No matter what Fitzgerald says, life doesn't have to start all over again when it gets crisp in the fall. Sure, you’re no longer wearing some of your summer staples now that bourbon and bonfires have replaced beers on the beach. That’s obvious. But thanks to the money-saving and stylish practice of layering, transitioning between seasons doesn’t have to be a total closet overhaul.
To avoid ditching your current wardrobe entirely to stock up for winter, follow this guide for which summer items to retire, which items can transition to your winter wardrobe and which essential cold weather items you need for a good wardrobe refresh.
These are the items you want to stash away until next summer.
This should be obvious but in case it’s not: shorts season is over. Yes, even on those last few unseasonably warm days of the fall. But looking ahead to your winter wardrobe is a great time to take stock of your summer items and decide whether you’ll want them around next season. If your favorite pair suffered some irreparable barbeque stains this summer, now’s the time to ditch them.
Colder temps come with raking leaves, hot toddies, and one other important thing: socks. Bare ankle season has officially passed. Especially as the threat of snow and sleet starts to get more menacing, a solid pair of shoes that won’t fall victim to puddles of slush is a must. That means it's time to pull out your higher-cut boots to keep your feet warm and well-protected once the rain and snow sets in, and on a dry day, you can keep your same lower-cut kicks current with a quality pair of socks.
Even when you're piling on layers, linen doesn’t do well in the colder months. On one hand, it’s impractical. Linen is an incredibly light fabric (which is the entire reason it’s such a sold staple for your summer closet), but it’s also extremely prone to wrinkling. In other words, it won’t hold up well when bunched under a heavyweight knit cardigan or layered under a quilted vest. Secondly, unlike other more versatile cotton pieces that blend well in both summer and winter wardrobes, linen has a distinctly summer feel. Once fall hits, it’s just out of place.
These are your go-to transition pieces.
Consider the humble tee the Swiss army knife of your closet: you’ll never regret having one on. And obviously, your favorite summer tees transition just fine into fall and winter when layered appropriately. To keep them looking current (and to keep you from freezing) in the colder months, layer your t-shirts under items with a little more weight to them: heavy knits, extra-sturdy flannels, raglan crew necks, denim jackets – you get the idea.
Speaking of jackets, your light and medium weight layers can also be year-round closet staples. But rather than tossing your waxed cotton coat over your t-shirt on a rainy day at the beach, you’ll be slipping it on over your sweater as extra wind protection. The same rule also applies particularly well to denim jackets. Black versions and darker washes are best for fall, but even if your current jacket is a summery light wash, it can still work – just layer it over a sweater or under an overcoat on especially cold days.
Jeans and Chinos
Jeans and chinos will always be season agnostic. To make your year-round staples especially current in the colder months, it’s all about the color palate. Onboard yourself to the world of seasonal transitions with foolproof dark wash denim. Like with denim jackets, lighter washes can still hold up through the leaves falling – you just have to switch up how you style them. Instead of a pair of canvas sneakers, look for a sturdier desert boot or suede Chelsea boot to pair them with.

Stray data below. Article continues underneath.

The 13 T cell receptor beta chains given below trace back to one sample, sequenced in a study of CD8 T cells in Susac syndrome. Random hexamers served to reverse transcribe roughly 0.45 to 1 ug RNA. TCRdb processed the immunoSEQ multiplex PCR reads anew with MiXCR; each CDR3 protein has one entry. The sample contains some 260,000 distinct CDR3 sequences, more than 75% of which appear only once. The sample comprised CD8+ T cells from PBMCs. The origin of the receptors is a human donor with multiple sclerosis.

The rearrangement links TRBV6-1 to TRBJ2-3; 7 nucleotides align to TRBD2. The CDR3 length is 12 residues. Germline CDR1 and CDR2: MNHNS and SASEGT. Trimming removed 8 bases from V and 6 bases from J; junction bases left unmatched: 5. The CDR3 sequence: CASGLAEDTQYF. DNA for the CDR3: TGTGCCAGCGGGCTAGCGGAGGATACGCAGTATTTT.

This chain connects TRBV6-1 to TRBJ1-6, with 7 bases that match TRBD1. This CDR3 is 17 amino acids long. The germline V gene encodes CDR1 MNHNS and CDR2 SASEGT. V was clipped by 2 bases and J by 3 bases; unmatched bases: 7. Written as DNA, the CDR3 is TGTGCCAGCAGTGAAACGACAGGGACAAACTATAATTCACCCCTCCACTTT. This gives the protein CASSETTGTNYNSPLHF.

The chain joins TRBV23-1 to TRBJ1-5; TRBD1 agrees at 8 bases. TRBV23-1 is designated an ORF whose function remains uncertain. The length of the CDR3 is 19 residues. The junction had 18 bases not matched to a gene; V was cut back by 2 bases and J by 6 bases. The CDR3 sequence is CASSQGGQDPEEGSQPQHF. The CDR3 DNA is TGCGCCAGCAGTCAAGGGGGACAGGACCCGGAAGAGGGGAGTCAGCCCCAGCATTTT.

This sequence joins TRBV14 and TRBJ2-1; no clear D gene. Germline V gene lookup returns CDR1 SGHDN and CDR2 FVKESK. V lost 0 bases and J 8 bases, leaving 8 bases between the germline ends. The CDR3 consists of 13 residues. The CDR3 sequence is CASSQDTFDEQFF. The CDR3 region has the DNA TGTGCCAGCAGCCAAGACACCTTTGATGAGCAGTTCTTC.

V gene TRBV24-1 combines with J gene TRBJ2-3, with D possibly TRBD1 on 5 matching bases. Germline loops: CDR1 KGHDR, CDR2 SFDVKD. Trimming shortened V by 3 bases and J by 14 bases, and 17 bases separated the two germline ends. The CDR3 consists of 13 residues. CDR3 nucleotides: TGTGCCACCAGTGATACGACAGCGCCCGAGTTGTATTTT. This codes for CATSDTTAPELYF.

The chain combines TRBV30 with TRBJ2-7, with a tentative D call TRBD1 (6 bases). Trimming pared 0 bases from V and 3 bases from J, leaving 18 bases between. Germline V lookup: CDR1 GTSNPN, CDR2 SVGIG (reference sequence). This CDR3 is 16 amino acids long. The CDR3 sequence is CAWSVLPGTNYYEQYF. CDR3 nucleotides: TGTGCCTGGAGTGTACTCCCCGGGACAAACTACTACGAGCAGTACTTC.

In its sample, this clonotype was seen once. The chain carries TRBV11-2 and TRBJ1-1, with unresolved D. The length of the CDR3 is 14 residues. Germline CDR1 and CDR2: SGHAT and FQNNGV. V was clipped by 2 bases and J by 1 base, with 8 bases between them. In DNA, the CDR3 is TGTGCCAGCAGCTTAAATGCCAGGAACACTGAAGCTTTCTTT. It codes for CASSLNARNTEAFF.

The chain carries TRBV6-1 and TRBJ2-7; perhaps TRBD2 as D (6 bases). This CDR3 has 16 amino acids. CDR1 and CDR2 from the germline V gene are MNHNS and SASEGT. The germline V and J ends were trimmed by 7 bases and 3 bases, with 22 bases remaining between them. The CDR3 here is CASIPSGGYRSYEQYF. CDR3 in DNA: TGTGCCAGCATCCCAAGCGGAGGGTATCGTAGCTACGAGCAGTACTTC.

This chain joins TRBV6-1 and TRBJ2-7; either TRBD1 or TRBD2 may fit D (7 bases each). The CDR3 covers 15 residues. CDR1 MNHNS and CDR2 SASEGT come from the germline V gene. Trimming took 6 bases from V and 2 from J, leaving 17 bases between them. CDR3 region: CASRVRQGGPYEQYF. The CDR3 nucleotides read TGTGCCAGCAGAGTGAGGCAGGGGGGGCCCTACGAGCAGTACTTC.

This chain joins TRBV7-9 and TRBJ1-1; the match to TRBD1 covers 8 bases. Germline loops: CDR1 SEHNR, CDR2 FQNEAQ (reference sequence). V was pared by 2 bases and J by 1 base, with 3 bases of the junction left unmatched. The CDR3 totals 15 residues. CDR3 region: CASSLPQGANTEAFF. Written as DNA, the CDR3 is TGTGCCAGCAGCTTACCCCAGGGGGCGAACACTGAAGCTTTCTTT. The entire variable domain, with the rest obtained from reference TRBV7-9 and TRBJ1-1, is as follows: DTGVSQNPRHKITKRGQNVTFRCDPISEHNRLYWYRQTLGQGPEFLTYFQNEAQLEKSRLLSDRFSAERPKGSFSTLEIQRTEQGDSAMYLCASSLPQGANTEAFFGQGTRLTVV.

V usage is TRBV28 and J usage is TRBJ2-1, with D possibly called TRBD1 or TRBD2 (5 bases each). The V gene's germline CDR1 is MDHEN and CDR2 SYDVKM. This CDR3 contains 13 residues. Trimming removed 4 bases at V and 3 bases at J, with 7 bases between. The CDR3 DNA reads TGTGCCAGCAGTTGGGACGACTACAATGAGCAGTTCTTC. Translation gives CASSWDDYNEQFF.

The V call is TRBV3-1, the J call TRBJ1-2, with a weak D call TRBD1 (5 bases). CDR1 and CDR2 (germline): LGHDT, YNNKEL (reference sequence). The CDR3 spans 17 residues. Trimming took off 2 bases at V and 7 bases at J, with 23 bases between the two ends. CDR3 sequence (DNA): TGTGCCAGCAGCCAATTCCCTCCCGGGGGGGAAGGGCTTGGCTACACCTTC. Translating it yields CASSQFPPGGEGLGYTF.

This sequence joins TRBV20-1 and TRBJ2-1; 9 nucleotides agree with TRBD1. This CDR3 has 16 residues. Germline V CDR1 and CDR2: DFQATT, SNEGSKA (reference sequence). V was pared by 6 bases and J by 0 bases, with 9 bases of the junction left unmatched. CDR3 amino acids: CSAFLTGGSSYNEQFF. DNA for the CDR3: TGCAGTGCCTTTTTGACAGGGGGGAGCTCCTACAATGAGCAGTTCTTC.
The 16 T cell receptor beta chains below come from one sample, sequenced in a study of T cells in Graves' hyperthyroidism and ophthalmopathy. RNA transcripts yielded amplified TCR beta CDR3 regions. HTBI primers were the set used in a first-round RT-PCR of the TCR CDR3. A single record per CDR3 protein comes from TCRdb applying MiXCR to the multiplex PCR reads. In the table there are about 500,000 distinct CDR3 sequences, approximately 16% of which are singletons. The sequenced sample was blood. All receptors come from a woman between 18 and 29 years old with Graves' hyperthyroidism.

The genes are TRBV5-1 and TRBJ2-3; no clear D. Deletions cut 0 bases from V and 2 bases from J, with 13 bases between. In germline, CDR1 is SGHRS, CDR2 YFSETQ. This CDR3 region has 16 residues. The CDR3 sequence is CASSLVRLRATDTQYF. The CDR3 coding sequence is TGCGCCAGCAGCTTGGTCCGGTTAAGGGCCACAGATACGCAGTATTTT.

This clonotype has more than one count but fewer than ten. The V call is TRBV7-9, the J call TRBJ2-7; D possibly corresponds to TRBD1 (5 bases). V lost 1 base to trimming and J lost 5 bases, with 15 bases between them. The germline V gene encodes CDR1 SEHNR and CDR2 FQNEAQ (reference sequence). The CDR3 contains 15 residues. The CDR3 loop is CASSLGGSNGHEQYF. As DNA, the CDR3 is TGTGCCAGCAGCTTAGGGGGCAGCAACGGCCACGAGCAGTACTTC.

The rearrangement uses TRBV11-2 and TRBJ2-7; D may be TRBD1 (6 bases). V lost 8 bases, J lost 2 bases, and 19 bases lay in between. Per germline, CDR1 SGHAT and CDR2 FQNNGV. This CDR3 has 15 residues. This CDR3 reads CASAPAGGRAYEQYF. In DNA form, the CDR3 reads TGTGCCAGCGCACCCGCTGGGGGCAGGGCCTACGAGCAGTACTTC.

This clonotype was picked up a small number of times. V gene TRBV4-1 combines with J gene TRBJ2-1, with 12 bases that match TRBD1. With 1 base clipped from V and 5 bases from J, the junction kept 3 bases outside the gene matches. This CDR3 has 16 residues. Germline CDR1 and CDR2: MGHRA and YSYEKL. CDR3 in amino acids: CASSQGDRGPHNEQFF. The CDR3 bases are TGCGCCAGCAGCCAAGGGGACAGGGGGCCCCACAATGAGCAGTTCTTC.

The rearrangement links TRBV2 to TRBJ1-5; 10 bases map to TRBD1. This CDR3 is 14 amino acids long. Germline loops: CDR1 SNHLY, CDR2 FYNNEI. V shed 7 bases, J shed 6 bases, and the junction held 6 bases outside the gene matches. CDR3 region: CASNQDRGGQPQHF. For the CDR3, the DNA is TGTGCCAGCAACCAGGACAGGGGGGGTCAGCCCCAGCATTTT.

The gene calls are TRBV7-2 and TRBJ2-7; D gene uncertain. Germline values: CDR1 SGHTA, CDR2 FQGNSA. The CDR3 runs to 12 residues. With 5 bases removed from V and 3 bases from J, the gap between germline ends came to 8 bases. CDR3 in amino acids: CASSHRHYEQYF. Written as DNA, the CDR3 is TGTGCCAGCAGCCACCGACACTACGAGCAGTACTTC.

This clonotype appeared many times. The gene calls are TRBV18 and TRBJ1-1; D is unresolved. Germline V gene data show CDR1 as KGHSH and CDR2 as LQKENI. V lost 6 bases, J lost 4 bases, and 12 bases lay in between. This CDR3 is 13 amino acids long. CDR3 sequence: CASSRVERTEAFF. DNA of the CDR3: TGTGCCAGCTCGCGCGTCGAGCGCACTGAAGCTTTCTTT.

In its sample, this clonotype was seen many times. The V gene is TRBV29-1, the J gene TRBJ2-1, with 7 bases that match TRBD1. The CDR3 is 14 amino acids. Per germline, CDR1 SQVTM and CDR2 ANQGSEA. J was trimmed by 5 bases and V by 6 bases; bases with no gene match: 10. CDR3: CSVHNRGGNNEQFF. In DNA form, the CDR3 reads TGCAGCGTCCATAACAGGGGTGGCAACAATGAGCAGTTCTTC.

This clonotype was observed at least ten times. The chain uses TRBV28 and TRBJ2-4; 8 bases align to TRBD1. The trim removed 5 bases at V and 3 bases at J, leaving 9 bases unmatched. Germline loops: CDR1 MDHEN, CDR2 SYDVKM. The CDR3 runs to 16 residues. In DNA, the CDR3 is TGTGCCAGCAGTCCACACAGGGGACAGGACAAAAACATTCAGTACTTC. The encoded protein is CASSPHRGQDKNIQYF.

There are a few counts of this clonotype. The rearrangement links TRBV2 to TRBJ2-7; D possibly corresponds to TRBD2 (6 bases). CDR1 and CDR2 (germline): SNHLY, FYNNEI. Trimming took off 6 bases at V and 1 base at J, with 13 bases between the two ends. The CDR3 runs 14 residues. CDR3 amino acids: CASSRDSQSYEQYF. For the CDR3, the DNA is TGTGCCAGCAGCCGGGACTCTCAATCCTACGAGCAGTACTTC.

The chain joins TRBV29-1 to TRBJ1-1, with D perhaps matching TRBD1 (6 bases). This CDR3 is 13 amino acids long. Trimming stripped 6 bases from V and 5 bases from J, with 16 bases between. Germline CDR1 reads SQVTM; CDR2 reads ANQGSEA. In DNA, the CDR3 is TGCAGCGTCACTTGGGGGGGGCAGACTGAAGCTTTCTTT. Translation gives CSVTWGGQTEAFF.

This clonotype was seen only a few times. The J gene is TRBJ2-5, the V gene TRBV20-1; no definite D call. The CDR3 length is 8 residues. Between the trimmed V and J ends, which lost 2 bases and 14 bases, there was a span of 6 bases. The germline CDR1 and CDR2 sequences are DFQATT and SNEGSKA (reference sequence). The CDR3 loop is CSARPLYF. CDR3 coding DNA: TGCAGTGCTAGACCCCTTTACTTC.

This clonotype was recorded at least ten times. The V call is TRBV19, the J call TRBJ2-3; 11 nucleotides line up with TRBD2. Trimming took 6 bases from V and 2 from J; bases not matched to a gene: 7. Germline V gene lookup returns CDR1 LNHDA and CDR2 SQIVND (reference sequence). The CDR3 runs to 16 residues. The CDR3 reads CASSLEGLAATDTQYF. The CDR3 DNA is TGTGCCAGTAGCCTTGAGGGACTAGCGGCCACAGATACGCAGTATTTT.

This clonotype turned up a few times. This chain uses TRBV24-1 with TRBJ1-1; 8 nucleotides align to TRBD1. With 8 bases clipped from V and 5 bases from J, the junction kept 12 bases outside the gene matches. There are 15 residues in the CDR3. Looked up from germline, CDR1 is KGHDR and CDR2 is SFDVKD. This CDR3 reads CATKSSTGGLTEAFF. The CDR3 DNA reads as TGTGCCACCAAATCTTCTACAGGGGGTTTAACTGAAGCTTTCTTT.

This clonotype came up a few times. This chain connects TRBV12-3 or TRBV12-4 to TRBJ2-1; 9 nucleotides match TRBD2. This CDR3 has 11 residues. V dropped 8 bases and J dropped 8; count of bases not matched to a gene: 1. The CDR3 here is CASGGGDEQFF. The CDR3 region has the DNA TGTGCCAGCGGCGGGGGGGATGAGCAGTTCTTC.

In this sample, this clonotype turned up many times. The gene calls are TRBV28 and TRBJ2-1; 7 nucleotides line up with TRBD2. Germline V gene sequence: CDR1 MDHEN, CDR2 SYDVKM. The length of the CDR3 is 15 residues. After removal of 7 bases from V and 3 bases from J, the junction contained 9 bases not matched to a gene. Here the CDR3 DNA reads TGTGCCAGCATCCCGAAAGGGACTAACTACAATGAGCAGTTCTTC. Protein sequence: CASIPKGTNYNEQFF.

For chinos, color is everything. Leave the bolder salmons and Kelly greens on the golf course for the season and keep your khakis, olives, and blues – or anything else neutral. Add a cap and a pair of boots and you're good to go.
These are the items worth a winter wardrobe investment (or reinvestment) this season.
With the exception of a couple of chilly nights on the beach, you haven’t thought about your sweaters in months. Dust off (read: dry clean) last year’s cable-knit crew necks and re-introduce yourself to sweater weather. To give your sweater collection a seasonal update, consider investing in either a color-blocked crewneck or shawl cardigan with a heavy knit for this winter.
Ah, the winter boot. Always worth the investment. Not only does your go-to pair have to keep your feet warm and dry, but they should also, you know, look good. As such, you’ll want to look for a pair that does double duty. If you’re a shoe fanatic and planning on buying a boot for every occasion, consider a pair of suede Chelsea boots in a rich cognac – they're boldly stylish, but not overly trendy. And while luxe, suede isn’t exactly practical in snow, so if you’re more of a one-size-fits-all-footwear-occasions guy, you can’t go wrong with a sturdy pair of Red Wings. Casual, respectable, and strong enough to stand up to Jack Frost.
Sturdy flannel is pretty much the number one winter wardrobe staple. And while plaid is all well and good, you subtler, more monochromatic options are out there, too. To keep the fit from wandering too far into your dad’s L.L. Bean territory, make sure the cut is slim and the sleeves hit the right point on your wrists. If it doesn't pass the test, head to the tailor – a good flannel shirt has enough seasonal staple status that it’s worth the trip.
Do all that, and you'll be ready to brave the cold winds like they're nothing. As for the stuff you won't need until next spring, stash it in that big suitcase that’s collecting dust under your bed or check your local thrift store for a vintage trunk that can do double duty as storage and grown-up apartment décor.